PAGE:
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Autonomous vehicle (AV) companies, with the proper permits, drove 9,068,861 test miles in autonomous mode from Dec. 2022 – Nov. 2023, according to the California Department of Motor Vehicles (DMV). The organization recently released its annual disengagement reports.
The DMV’s annual reports summarize when vehicles disengaged from autonomous mode during testing, based on the companies’ self-reported data. Of the over nine million miles recorded, 3,267,792 miles were completely driverless, and 5,801,069 were with a safety driver. In total, California saw an increase of about 3.3 million autonomous miles driven from the previous reporting period.
While the reports can provide insights to better understand the scale of autonomous vehicle (AV) testing in the state, they’re not a good indicator of how these companies’ operations compare to each other. The numbers are all self-reported and don’t include insights about what kind of driving these AVs are doing. For example, some companies are testing their vehicles on less dynamic public roads, so they run into fewer issues than a company testing in busy downtown areas.
There are currently 38 companies with valid permits to test AVs with safety drivers. Six of them — Apollo, AutoX, Nuro, Waymo, WeRide, and Zoox — can test without safety drivers. Pegasus Technology Holdings failed to submit a disengagement report, and the DMV says it is suspending the company’s permit.
Autonomous vehicle disengagements in 2023
A disengagement occurs when a failure of the technology is detected or when the safety driver takes immediate control of the vehicle. The report includes the total number of disengagements for each company, the circumstances or testing conditions, the location, and the total miles traveled in autonomous mode on public roads for each permit holder.
Disengagements can be a tricky metric to keep track of. Each company is left to determine what a disengagement is for them and reports accordingly. For example, safety drivers may take control of a vehicle in times when they think the AV system is failing, but simulations of the incident show the vehicle would have responded appropriately. In this case, some companies might report the disengagement, while others may choose not to.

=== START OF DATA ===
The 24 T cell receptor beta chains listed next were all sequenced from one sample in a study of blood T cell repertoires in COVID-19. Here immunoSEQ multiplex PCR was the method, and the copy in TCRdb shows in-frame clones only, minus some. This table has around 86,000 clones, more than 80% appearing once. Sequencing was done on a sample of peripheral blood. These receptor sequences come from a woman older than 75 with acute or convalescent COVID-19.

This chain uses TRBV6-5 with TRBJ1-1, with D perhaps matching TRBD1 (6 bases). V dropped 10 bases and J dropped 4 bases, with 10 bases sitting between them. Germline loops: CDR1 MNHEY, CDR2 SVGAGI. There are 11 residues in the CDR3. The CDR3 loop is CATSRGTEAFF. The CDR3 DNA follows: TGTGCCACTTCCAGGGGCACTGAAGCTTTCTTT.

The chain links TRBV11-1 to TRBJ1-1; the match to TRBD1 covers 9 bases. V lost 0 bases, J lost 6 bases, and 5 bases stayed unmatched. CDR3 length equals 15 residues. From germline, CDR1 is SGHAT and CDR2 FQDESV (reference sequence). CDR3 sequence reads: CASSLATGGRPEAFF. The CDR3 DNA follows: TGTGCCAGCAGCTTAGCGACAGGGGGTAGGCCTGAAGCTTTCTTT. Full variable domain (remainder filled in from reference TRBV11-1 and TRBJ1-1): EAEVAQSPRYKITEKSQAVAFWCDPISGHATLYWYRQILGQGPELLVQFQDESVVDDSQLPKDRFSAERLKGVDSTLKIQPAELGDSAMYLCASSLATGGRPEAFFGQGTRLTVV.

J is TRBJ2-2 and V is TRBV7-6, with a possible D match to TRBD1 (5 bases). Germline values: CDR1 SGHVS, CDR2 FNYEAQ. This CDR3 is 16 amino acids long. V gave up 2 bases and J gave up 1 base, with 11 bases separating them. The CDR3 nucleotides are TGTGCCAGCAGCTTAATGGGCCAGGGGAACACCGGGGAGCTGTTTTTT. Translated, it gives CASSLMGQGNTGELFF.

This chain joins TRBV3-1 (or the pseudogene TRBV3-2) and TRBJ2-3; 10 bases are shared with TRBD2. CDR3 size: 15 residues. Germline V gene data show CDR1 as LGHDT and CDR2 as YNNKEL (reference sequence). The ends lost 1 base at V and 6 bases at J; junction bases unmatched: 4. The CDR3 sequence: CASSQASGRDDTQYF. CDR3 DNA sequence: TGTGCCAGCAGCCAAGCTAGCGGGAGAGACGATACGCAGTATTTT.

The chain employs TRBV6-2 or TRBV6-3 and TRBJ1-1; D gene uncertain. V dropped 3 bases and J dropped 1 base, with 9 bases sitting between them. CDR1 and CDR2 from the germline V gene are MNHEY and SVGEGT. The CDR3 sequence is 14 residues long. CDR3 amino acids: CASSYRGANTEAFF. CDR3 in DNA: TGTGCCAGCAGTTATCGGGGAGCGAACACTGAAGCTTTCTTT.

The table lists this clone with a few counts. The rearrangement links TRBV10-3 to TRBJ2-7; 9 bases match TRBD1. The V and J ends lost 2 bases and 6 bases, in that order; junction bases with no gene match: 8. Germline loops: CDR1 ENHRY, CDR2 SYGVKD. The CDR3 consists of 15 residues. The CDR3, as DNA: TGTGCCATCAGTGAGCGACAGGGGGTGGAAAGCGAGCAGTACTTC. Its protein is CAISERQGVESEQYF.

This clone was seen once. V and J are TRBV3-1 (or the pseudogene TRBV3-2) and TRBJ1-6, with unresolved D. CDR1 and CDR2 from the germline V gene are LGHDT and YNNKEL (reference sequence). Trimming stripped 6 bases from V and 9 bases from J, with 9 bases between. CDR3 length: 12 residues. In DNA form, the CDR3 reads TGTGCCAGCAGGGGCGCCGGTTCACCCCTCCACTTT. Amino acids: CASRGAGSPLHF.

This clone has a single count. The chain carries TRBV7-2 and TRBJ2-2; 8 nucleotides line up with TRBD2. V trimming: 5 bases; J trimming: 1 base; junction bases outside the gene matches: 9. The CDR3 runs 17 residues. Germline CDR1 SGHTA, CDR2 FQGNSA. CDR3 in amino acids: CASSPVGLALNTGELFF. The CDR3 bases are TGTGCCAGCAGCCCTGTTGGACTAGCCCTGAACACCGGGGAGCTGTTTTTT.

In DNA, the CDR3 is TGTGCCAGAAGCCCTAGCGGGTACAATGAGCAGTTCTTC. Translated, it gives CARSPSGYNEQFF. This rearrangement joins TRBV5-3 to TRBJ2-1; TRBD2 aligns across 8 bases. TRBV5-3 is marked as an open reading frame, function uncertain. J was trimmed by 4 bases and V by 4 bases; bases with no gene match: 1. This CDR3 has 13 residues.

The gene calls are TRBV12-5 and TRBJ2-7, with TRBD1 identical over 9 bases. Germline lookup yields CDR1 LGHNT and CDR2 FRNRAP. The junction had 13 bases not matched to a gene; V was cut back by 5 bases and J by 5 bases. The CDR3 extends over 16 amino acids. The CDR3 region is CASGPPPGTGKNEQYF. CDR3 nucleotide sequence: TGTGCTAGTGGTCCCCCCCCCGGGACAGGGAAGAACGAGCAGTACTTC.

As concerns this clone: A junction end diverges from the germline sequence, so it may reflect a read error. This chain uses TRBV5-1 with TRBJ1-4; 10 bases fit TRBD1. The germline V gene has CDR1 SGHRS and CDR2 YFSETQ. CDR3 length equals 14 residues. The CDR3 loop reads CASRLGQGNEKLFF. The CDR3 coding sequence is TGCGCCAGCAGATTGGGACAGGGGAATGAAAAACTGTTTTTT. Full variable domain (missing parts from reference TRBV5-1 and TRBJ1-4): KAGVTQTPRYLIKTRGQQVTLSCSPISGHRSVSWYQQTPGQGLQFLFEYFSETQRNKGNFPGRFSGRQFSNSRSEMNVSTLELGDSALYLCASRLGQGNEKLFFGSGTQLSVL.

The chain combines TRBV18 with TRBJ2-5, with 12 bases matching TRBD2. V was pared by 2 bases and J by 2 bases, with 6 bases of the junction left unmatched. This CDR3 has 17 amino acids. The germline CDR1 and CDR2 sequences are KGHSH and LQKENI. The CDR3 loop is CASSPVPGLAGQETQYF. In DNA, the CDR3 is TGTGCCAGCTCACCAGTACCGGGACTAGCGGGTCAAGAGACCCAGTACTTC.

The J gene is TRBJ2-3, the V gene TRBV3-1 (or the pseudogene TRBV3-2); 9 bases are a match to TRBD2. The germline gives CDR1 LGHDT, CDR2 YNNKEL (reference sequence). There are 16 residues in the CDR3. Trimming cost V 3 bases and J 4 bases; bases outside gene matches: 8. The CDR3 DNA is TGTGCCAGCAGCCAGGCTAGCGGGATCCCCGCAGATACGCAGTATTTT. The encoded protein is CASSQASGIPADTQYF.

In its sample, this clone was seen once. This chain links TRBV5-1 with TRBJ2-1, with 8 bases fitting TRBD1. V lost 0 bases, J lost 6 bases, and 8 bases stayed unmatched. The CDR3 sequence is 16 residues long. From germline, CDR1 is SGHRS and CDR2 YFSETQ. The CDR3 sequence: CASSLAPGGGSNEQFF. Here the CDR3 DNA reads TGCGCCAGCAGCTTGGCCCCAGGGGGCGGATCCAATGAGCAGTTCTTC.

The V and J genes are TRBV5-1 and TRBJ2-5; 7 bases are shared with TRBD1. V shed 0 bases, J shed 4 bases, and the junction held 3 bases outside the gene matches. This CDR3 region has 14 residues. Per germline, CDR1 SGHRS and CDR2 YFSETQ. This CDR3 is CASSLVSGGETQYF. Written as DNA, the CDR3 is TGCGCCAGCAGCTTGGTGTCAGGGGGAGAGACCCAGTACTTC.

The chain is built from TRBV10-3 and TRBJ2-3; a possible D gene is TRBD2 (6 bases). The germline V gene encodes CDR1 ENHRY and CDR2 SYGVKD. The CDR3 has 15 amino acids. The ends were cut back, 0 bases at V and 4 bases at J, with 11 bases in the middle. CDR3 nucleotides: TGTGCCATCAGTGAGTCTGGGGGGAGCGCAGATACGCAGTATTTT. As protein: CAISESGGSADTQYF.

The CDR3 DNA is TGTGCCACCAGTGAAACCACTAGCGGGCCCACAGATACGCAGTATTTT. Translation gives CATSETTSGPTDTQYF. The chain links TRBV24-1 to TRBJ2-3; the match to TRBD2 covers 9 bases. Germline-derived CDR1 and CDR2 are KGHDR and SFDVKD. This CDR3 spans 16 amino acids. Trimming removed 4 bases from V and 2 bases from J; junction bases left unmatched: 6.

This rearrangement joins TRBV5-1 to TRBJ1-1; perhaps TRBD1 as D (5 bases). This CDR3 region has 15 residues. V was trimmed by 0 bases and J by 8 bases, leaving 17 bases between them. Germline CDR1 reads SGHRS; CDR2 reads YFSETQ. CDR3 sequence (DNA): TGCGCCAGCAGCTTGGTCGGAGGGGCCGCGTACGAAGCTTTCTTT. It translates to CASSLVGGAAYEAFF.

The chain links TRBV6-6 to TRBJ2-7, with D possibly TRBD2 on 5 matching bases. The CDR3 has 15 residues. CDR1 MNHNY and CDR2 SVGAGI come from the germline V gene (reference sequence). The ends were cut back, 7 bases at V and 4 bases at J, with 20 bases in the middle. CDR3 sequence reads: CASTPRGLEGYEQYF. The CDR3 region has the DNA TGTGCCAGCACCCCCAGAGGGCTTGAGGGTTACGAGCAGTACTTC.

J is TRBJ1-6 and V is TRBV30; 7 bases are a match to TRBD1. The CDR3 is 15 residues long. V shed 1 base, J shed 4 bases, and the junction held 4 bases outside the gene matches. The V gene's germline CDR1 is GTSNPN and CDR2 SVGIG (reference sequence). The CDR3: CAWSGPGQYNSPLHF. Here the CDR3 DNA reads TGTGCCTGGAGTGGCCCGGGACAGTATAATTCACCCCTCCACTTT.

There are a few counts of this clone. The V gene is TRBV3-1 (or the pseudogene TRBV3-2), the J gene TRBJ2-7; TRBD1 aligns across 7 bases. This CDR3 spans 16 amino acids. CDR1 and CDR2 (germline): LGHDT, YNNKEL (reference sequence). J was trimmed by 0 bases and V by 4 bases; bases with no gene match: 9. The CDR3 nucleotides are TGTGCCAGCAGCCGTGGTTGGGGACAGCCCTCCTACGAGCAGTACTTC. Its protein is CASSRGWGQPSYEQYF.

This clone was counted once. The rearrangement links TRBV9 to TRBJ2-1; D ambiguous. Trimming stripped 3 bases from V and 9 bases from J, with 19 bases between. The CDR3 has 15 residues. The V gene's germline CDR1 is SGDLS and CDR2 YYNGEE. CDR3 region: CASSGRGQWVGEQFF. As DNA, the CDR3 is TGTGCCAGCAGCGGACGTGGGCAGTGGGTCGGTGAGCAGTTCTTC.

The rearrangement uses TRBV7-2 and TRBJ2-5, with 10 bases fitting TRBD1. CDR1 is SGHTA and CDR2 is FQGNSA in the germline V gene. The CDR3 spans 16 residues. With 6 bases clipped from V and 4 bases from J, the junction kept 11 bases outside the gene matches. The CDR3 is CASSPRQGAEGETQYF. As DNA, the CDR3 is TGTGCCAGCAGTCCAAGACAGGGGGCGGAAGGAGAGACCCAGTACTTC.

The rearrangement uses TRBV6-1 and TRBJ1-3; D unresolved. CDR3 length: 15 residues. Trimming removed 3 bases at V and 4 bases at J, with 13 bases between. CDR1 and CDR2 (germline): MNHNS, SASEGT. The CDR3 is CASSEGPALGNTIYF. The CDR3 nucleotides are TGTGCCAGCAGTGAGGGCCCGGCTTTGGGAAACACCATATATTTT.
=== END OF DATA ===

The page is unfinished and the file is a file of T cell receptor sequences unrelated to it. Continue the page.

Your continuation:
AV companies reported 6,570 disengagements in 2023, with three companies, AutoX, Cruise, and Mercedes-Benz, reporting none. It’s unclear why these companies reported no disengagements for the year, and it doesn’t necessarily mean their systems had no disengagements during the reporting period. If you’ve followed Cruise, for example, you’re well aware of its struggles.
Of the companies that did report disengagements, Zoox vehicles averaged the most miles driven per disengagement at 177,602 miles. Following Zoox is WeRide with 21,191 miles, and Waymo with 17,311 miles. It should be noted that of these three companies, Waymo has the largest and most varied service area, which could contribute to a larger number of disengagements.
For the first time, AV companies reported how many disengagements came from a safety driver, how many came from the AV system itself, or both. Zoox, for example, reported only four disengagements, all coming from a safety driver.
Waymo reported 191 disengagements from a safety driver and 21 from the AV system. Apple, which greatly ramped up its AV testing in 2023, reported 2,391 disengagements from a safety driver and 803 from the system.
Waymo, Cruise, Zoox have largest fleets, most miles
In total, there were 1,603 autonomous vehicles in operation in California during the 2023 reporting period. Around 76% of those vehicles were operated by three companies: Cruise with 510, Waymo with 438, and Zoox with 281. Cruise’s permits were suspended in October, a month before the recording period ended.
Despite Cruise having the most vehicles, Waymo covered the most distance in 2023. In total, Waymo vehicles traveled 4,858,890 miles. Of those, 3,669,962 miles were with a safety driver and 1,188,928 miles were driverless.
Cruise came in second. Its vehicles traveled 583,624 miles without a safety driver and had the most driverless miles at 2,064,728 miles. Zoox vehicles traveled 710,409 miles with a safety driver, and 11,263 without.
With only 67 vehicles on the road, Apple greatly increased its miles driven in 2023. During the reporting period, its vehicles traveled 452,744 miles with a safety driver, an over 261% increase from the 125,096 miles it covered in 2022. Apple does not have a permit for driverless testing.